Renilla Luciferase Assay System Rluc, hRluc Single or Plate2 Short (<0.5h) No
Renilla-Glo™ Luciferase Assay System Rluc, hRluc Plate1 Long (≥60 minutes) No
Dual Reporter
Dual-Glo™ Luciferase Assay System luc+, luc2, Rluc, hRluc Plate1 Long (>0.5h) No
Dual-Luciferase® Reporter Assay System luc+, luc2, Rluc, hRluc Single (Cat.# E1910) Short (<0.5h) No
Plate2 (Cat.# E1980) Short (<0.5h) No
Chroma-Glo™ Luciferase Assay System CBRluc, CBG99luc, CBG68luc Plate1 Long (>0.5h) No
EnduRen™ Live Cell Substrate Rluc, hRluc Plate2 Long (>0.5h) Yes
ViviRen™ Live Cell Substrate Rluc, hRluc Plate Short (<0.5h) Yes

1Do not use this product or reagent with automated reagent injectors available on certain luminometers.

2Use with plate assays only when luminometer has a reagent injector.

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Getting the Most Out of Your Genetic Reporter Assays

When performed properly, experiments using genetic reporters can yield tremendous amounts of information. However, there are several important considerations when designing and performing these types of experiments to ensure that the data are sound.

Reporter Design

A common question when designing reporter vectors for promoter dissection is “What sequences should I clone into my vector?”. Unfortunately, there is no one correct answer. The necessary sequences depend on the biological question you are trying to answer and the vector into which you are cloning. An advantage of transgenic reporter assays is that you can control which elements are examined. You might include the entire proximal promoter (including ~1kb upstream of the promoter), a specific promoter subsection or as little as a single response element. When generating a transcriptional fusion or using a vector with no transcription start site, you might include the +1 transcription start site. The reporter might include the 5′ UTR if you want to understand how this sequence may affect promoter activity, but keep in mind that UTR sequences also can affect post-transcriptional regulation. The reporter might include an intron and all or part of one or both flanking exons to study RNA splicing or characterize regulatory elements contained within the intron (but if the exons include coding sequence, be sure to clone the reporter gene in frame). The reporter might contain the 3′ UTR to focus on only post-transcriptional regulation through miRNA effects. You might clone any combination of sequences from your gene of interest to look at the integration of regulatory pathways; reporter assays allow this flexibility and refined experimental design.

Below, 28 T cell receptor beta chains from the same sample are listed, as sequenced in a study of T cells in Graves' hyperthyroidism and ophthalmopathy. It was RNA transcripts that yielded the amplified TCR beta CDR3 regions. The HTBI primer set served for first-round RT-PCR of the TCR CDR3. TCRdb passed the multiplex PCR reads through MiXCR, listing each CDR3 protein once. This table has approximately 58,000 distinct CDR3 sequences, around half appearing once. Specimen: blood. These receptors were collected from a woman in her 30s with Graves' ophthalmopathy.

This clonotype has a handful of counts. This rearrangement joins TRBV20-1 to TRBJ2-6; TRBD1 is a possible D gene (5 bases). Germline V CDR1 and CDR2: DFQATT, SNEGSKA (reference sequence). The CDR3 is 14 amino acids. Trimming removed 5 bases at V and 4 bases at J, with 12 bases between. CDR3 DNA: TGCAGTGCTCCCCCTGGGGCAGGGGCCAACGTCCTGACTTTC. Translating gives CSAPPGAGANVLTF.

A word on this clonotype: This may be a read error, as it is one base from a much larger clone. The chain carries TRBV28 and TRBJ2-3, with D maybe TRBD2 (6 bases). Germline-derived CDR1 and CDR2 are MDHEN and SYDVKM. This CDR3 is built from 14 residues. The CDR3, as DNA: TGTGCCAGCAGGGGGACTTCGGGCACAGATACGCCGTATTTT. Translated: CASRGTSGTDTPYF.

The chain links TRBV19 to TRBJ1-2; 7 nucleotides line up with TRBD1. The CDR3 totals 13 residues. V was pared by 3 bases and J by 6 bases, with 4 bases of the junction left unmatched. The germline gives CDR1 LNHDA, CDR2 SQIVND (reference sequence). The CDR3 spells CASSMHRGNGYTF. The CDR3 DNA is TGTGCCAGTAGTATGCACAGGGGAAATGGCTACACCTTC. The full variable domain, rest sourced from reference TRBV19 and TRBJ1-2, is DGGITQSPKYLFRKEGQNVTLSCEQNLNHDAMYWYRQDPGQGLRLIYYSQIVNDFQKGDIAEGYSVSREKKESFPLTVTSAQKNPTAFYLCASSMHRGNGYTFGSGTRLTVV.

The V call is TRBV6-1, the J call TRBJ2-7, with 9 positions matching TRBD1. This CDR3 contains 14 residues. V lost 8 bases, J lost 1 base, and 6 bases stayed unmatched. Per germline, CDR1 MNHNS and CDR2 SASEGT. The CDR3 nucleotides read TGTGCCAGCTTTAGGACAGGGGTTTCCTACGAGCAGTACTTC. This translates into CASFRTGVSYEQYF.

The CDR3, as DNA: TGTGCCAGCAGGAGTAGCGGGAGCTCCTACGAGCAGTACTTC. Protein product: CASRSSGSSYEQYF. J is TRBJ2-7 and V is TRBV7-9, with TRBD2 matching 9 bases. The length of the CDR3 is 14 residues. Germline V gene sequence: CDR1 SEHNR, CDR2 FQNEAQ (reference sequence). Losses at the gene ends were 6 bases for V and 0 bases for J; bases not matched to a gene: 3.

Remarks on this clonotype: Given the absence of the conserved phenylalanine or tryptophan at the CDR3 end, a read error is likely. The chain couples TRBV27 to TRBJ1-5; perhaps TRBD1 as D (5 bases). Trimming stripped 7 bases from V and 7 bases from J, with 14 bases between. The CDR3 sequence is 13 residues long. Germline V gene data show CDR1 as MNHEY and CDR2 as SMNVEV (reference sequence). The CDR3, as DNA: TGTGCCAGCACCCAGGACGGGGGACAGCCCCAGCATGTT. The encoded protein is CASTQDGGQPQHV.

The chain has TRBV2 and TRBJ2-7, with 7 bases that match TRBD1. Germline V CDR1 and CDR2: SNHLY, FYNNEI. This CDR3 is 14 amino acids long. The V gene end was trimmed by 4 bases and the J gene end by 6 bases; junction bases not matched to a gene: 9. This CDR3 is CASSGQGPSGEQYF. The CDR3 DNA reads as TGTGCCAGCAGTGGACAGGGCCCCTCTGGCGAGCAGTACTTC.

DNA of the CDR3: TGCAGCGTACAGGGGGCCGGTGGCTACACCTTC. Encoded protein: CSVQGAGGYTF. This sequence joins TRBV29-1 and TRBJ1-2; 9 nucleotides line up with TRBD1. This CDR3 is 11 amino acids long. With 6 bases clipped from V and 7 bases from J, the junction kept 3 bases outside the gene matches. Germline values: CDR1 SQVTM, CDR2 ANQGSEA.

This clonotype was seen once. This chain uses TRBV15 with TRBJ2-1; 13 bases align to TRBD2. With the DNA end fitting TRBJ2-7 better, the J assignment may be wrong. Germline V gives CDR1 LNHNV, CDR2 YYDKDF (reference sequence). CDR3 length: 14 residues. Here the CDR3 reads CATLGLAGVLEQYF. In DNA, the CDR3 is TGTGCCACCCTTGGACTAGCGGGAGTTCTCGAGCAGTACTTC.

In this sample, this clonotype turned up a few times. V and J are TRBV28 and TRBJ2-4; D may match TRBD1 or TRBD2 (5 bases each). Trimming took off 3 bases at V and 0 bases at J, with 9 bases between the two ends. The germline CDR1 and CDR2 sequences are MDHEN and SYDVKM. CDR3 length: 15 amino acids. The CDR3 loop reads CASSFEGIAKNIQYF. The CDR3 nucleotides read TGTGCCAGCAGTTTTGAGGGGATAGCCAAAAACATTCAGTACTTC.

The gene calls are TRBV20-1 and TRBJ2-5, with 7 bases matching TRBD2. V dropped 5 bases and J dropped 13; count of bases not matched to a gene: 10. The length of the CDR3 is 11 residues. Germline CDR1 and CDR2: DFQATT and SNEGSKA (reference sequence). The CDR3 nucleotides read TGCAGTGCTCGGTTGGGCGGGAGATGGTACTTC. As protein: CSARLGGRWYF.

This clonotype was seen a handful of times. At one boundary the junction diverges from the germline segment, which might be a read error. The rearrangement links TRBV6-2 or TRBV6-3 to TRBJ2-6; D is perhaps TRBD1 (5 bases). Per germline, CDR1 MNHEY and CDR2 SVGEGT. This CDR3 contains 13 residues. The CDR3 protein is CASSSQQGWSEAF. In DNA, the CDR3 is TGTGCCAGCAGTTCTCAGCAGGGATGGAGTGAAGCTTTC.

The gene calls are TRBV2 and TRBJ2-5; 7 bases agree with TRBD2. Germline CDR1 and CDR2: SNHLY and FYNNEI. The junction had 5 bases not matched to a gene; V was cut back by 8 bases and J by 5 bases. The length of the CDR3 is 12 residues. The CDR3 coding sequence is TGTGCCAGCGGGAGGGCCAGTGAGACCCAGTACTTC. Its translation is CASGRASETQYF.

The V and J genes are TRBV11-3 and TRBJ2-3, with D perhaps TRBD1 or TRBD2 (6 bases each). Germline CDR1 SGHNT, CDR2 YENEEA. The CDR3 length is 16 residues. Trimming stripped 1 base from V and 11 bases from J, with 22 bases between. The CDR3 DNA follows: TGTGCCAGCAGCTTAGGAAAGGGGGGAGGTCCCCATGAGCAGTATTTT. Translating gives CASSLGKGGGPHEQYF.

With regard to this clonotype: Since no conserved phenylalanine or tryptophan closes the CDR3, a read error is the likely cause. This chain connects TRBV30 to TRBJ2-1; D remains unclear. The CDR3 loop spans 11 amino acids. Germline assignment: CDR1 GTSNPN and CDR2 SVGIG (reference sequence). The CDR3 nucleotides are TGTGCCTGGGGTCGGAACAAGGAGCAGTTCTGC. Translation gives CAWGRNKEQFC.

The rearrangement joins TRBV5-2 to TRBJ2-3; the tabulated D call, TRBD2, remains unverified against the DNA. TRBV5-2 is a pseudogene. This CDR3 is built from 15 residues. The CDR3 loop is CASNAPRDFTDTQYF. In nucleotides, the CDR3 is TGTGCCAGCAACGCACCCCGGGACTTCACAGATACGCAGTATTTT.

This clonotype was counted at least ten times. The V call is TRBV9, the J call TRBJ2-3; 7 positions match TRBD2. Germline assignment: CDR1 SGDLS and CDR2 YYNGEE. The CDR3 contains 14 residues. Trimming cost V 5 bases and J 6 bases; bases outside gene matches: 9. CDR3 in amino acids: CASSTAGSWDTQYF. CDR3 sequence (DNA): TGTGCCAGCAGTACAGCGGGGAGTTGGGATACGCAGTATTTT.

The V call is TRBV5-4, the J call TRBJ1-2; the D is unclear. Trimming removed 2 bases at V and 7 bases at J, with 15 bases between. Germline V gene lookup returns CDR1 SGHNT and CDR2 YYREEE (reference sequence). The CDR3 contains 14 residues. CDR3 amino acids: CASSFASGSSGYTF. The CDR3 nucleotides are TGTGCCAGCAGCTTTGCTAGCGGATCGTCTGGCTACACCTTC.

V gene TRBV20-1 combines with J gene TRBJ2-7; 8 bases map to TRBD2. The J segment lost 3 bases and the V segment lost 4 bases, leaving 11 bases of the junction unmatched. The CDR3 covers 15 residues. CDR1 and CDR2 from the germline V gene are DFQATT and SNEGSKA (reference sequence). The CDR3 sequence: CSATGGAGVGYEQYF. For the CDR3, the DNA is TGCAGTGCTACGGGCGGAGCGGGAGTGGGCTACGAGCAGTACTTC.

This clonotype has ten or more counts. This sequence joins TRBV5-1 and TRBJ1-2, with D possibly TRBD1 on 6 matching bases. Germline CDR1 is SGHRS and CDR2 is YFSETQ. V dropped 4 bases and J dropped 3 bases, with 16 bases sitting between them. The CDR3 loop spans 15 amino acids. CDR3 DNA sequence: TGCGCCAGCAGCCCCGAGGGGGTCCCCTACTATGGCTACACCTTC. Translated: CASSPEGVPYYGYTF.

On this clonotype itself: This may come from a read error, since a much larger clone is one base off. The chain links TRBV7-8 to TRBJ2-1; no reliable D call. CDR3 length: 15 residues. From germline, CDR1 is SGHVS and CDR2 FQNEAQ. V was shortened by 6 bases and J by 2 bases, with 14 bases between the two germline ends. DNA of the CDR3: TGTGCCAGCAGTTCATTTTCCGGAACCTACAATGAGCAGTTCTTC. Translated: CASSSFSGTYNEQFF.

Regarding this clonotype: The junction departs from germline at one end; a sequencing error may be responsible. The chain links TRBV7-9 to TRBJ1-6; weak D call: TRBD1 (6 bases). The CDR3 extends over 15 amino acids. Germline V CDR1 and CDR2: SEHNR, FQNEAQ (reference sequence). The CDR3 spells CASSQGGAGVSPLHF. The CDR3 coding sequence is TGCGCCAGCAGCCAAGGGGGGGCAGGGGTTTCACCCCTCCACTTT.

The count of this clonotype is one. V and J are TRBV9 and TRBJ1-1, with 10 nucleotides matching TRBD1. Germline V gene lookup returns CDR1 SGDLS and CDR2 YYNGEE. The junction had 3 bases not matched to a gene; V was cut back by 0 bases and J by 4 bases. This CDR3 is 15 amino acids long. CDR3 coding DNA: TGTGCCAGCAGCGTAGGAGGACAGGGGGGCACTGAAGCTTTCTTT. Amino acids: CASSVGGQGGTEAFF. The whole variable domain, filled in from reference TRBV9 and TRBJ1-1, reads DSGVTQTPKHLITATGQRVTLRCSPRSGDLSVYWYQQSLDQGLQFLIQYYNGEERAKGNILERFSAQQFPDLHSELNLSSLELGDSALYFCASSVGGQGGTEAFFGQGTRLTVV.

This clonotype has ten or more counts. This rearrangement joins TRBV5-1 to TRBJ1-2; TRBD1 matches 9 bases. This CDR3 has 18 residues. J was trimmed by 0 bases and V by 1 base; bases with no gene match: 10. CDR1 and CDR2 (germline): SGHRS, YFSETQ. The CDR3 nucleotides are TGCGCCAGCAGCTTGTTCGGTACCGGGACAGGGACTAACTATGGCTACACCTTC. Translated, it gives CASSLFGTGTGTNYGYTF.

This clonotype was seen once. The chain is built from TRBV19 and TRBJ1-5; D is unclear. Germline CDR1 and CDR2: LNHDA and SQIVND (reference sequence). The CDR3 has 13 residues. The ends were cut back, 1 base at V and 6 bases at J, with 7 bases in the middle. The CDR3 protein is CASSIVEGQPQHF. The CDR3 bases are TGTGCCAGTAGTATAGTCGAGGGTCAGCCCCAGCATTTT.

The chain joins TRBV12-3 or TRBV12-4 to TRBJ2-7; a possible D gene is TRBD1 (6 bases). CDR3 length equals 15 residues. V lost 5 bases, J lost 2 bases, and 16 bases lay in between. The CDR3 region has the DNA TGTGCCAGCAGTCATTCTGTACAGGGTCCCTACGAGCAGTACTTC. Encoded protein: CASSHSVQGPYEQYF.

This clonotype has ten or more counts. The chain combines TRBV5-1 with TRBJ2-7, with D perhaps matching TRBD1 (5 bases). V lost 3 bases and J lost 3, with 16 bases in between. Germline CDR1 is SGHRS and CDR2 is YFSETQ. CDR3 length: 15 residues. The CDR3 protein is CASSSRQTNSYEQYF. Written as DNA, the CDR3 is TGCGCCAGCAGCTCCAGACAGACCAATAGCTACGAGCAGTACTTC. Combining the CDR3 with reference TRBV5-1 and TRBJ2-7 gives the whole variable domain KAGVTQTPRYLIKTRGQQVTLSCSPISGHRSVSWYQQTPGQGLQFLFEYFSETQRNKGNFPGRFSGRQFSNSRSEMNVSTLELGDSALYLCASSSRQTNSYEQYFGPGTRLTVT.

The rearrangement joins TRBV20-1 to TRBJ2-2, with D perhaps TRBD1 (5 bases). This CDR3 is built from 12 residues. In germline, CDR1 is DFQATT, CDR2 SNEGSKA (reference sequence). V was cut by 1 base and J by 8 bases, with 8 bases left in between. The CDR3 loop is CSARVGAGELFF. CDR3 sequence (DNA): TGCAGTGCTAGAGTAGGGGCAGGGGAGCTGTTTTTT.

The proper controls are an important part of reporter assays. The most important is a control using untransfected cells to define the background signal in the assay (from luminometer noise or reagent background). Generally, background luminescence is inconsequential, and the signal:background ratio is quite high in luciferase assays. Additional controls may include the parent vector used to prepare the reporter vector (minus any inserts) and a positive control vector. Measuring luciferase activity from the parent vector allows you to discount any reporter response due to the vector backbone, not the insert; experimental results can be expressed as the ratio of experimental vector response to parent vector response. The same function is generally provided by the second reporter in a dual-reporter assay when using matched vectors (i.e., pGL4 firefly and Renilla vectors). A reporter vector with a relatively strong promoter can serve as a positive control for luciferase expression and detection in the cell line of interest.